Christian Bale’s Patrick Bateman Was Inspired By Tom Cruise And Other ‘American Psycho’ Facts

04.13.15 4 years ago 14 Comments
The film adaptation of American Psycho, Bret Easton Ellis’ satire on 1980s materialism, has solidified itself in pop culture, inspiring dozens of parodies and thousands of Halloween costumes, much to Ellis’ disdain. The movie is celebrating its 15th anniversary, so to mark such a bloody occasion, here are some facts you might not know about the high-rolling, murderous life of Patrick Bateman. Starting with how Willem Dafoe attempted to confuse the hell out of the audience.

1. Willem Dafoe shot each of his scenes three different ways. In order to create some mystery about how much Detective Kimball knew about Patrick Bateman, Dafoe acted out each of his scenes in three different ways. Dafoe would say his lines under the premise that his character knew that Bateman killed Paul Allen, then like his character didn’t know he killed him, and finally, as if his character was unsure if Bateman was involved with Paul Allen’s disappearance. The various scenes were then edited to together to give the audience an unsure feeling of how much Detective Kimball really knew.

2. The movie was originally going to be in black and white and rated X. Ellis’ novel was getting the attention of Hollywood as far back as 1991, when it was slated to be directed by Stuart Gordon (Re-Animator). Gordon had tapped young heart-throb Johnny Depp to star as Bateman and planned to shoot the movie in black and white and stick as close to the book’s graphic violence as possible. This would have meant the dreaded X-rating, and the project fell through. It bounced around to David Cronenberg with Brad Pitt starring before eventually landing at Lions Gate with Mary Harron directing.

3. Ellis didn’t care for Bale’s dancing. Just before Bateman puts an ax in Paul Allen’s head, he dances to along to “Hip to Be Square” by Huey Lewis and the News. This was improvised by Christian Bale, and while Mary Harron thought it was hysterical, Bret Easton Ellis didn’t like it.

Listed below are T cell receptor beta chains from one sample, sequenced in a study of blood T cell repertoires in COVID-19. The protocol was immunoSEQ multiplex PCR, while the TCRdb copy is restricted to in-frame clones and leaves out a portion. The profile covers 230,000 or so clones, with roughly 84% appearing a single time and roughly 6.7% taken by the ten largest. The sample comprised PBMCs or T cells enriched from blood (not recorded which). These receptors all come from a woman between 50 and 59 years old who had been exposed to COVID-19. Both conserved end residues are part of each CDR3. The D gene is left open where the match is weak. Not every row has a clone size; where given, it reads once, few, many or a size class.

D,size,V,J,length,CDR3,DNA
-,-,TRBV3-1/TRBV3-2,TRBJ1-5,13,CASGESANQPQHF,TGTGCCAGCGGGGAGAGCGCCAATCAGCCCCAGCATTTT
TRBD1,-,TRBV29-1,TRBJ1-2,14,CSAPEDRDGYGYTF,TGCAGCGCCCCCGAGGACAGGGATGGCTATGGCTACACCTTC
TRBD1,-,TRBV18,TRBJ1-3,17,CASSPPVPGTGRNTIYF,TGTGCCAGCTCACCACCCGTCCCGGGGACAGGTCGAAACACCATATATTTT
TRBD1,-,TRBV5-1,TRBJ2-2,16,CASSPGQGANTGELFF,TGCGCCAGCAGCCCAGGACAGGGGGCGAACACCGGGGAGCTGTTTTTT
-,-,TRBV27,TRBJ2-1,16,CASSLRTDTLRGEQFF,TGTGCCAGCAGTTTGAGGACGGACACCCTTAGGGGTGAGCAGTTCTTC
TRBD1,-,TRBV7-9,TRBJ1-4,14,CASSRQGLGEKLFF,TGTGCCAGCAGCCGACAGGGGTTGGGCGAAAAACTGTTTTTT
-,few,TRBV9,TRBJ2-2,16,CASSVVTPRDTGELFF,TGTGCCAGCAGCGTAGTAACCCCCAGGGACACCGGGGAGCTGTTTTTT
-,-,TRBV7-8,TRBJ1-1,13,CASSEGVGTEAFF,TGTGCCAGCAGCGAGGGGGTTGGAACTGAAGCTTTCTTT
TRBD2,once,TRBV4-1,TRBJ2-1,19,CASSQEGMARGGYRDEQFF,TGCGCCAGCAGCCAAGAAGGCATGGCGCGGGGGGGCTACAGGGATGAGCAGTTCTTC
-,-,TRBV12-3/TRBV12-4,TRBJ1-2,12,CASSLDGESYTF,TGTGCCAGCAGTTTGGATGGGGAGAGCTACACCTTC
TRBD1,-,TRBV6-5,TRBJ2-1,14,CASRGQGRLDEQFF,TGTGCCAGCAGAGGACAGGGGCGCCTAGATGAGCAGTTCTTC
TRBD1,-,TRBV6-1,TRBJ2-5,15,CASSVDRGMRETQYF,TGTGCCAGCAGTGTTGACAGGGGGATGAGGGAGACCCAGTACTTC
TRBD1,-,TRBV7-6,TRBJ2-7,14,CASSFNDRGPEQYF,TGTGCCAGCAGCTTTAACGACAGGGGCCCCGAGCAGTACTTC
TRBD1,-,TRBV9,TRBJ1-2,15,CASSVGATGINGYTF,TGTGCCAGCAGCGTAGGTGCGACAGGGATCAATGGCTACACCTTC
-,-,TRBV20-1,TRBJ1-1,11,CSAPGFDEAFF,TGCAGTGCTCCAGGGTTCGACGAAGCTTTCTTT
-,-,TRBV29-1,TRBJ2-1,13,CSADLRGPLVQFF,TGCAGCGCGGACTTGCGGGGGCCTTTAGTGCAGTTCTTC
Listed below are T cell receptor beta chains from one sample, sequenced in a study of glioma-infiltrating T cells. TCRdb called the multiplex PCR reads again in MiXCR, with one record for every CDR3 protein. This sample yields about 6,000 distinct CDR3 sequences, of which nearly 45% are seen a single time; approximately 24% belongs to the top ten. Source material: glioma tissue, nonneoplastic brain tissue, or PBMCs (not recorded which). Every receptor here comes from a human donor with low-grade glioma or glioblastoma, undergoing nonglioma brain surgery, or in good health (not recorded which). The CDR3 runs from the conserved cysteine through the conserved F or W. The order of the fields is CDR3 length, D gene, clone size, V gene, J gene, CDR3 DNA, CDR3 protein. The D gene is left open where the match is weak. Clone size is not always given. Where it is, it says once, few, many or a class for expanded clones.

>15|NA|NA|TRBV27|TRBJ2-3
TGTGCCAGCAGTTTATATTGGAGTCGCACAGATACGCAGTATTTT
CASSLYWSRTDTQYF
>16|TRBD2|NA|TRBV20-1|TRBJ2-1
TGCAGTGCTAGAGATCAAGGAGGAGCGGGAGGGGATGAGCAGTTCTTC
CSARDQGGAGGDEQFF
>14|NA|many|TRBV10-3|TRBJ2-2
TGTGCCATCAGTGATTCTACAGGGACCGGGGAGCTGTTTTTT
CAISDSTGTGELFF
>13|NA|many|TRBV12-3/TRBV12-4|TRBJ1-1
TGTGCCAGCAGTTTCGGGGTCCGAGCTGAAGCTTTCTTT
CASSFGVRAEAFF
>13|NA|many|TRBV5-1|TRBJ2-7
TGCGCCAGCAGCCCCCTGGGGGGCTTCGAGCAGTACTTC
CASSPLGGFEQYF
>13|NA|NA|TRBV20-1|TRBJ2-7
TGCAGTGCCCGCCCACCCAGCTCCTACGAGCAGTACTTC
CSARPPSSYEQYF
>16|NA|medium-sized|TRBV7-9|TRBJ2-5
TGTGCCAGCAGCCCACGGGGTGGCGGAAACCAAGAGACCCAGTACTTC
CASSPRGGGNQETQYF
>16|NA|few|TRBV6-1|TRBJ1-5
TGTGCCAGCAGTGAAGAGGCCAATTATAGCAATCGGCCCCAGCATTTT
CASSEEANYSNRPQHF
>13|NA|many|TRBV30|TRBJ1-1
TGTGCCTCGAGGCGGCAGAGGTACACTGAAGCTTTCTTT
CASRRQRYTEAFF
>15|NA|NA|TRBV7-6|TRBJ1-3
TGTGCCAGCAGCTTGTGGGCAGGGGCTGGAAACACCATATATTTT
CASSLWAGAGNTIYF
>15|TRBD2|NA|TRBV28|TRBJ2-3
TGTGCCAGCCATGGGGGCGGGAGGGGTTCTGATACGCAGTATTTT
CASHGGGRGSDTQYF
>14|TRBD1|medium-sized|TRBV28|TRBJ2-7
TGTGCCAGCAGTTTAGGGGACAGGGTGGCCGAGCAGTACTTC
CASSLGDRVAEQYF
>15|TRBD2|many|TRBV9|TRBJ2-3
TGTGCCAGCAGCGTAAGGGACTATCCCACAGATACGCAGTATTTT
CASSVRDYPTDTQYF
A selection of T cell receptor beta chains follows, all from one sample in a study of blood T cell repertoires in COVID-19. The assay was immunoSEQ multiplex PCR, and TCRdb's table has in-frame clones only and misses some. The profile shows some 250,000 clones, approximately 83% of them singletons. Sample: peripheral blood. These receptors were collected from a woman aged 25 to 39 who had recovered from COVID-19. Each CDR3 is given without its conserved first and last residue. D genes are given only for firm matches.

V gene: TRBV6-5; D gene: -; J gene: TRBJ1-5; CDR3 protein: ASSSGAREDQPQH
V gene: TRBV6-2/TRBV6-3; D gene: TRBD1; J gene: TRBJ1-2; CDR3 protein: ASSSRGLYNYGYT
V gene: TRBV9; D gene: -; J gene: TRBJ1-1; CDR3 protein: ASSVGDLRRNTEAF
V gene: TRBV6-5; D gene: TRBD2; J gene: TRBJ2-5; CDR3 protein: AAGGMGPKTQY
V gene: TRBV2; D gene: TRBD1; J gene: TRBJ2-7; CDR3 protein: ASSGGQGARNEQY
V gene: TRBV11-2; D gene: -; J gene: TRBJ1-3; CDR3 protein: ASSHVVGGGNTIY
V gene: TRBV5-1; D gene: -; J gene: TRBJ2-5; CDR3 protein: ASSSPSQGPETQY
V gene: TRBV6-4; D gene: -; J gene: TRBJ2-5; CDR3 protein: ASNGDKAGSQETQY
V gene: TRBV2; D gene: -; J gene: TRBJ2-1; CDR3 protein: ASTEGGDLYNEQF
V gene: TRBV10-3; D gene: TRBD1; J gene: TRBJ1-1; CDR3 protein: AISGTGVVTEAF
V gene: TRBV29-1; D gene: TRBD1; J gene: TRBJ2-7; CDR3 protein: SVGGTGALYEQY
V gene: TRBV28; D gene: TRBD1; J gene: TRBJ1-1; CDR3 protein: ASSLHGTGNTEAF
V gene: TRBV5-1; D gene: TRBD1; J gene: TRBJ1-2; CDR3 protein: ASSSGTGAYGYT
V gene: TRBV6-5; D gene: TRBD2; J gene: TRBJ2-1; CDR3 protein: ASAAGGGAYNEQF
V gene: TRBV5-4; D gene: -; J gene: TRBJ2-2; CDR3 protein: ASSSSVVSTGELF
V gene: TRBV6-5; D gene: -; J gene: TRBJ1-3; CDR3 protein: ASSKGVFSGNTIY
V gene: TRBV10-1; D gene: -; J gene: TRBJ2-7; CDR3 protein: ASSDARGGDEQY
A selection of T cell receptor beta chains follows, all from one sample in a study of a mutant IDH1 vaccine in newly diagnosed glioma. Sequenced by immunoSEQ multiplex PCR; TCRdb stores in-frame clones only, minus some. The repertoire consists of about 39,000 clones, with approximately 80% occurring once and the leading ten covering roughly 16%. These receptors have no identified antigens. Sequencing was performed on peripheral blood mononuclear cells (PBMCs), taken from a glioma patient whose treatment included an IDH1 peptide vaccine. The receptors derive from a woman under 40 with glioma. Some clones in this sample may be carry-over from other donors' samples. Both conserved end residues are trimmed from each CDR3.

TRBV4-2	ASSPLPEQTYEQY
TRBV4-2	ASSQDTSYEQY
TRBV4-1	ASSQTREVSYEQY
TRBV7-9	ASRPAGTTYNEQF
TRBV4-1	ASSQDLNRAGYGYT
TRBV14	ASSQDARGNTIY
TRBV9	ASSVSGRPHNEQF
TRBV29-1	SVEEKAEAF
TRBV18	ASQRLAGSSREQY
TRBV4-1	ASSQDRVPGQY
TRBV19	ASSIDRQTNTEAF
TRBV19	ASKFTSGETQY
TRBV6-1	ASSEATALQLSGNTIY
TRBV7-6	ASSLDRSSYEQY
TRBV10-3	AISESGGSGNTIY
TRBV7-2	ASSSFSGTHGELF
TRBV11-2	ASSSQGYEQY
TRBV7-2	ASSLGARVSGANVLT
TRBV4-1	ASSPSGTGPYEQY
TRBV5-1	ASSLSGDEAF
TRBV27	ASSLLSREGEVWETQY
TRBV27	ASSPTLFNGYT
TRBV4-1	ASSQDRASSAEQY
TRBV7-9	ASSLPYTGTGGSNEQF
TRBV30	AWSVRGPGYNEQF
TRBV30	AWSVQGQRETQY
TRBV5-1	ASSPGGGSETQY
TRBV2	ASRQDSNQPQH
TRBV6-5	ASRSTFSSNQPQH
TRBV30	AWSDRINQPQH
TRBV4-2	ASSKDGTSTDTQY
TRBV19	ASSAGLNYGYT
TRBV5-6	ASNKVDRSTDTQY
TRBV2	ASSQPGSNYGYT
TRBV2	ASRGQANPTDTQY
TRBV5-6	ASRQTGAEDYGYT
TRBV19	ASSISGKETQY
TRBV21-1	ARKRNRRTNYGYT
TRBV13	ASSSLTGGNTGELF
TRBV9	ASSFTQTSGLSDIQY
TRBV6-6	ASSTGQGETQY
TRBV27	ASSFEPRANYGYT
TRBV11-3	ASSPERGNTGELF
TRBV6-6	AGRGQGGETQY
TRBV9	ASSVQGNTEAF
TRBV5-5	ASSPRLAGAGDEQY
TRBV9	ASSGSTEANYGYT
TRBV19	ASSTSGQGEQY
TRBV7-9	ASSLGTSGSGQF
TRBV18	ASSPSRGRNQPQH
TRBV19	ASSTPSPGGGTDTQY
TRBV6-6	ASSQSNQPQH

4. Bateman becomes Batman. Guinevere Turner played the role of Elizabeth and wrote the screenplay for the film, ultimately beating three other scripts, including one written by Bret Easton Ellis. In the movie, Elizabeth dubs Patrick with the nickname of Batman by removing the letter “E” from his last name. Of course, Bateman would become Batman five years later when Christian Bale signed on for Batman Begins.

5. Ellis thought the movie botched the story’s ending. Authors are often the toughest critics of film adaptations of their work, and Ellis took issue with the movie’s ending. He said that by adapting the book to film, certain questions must be answered, like whether Patrick Bateman really hacked all those people to bits, or if it was all in his head.

What questions do you think she [Mary Harron] answered that she shouldn’t have? Whether or not this was all in Patrick Bateman’s head?

Right. And a movie automatically says, “It’s real.” Then, at the end, it tries to have it both ways by suggesting that it wasn’t. Which you could argue is interesting, but I think it basically confused a lot of people, and I think even Mary would admit that.

6. Tom Cruise provided some of the inspiration for Patrick Bateman. Bale drew some of his inspiration for Bateman’s character from one of Hollywood’s biggest stars at the time, Tom Cruise. Director Mary Harron recalled that Bale had seen Cruise in an interview with David Letterman and thought there was nothing behind his eyes that would fit well with Bateman.

“It was definitely a process. [Bale and I] talked a lot, but he was in L.A. and I was in New York. We didn’t actually meet in person a lot, just talked on the phone. We talked about how Martian-like Patrick Bateman was, how he was looking at the world like somebody from another planet, watching what people did and trying to work out the right way to behave. And then one day he called me and he had been watching Tom Cruise on David Letterman, and he just had this very intense friendliness with nothing behind the eyes, and he was really taken with this energy.”

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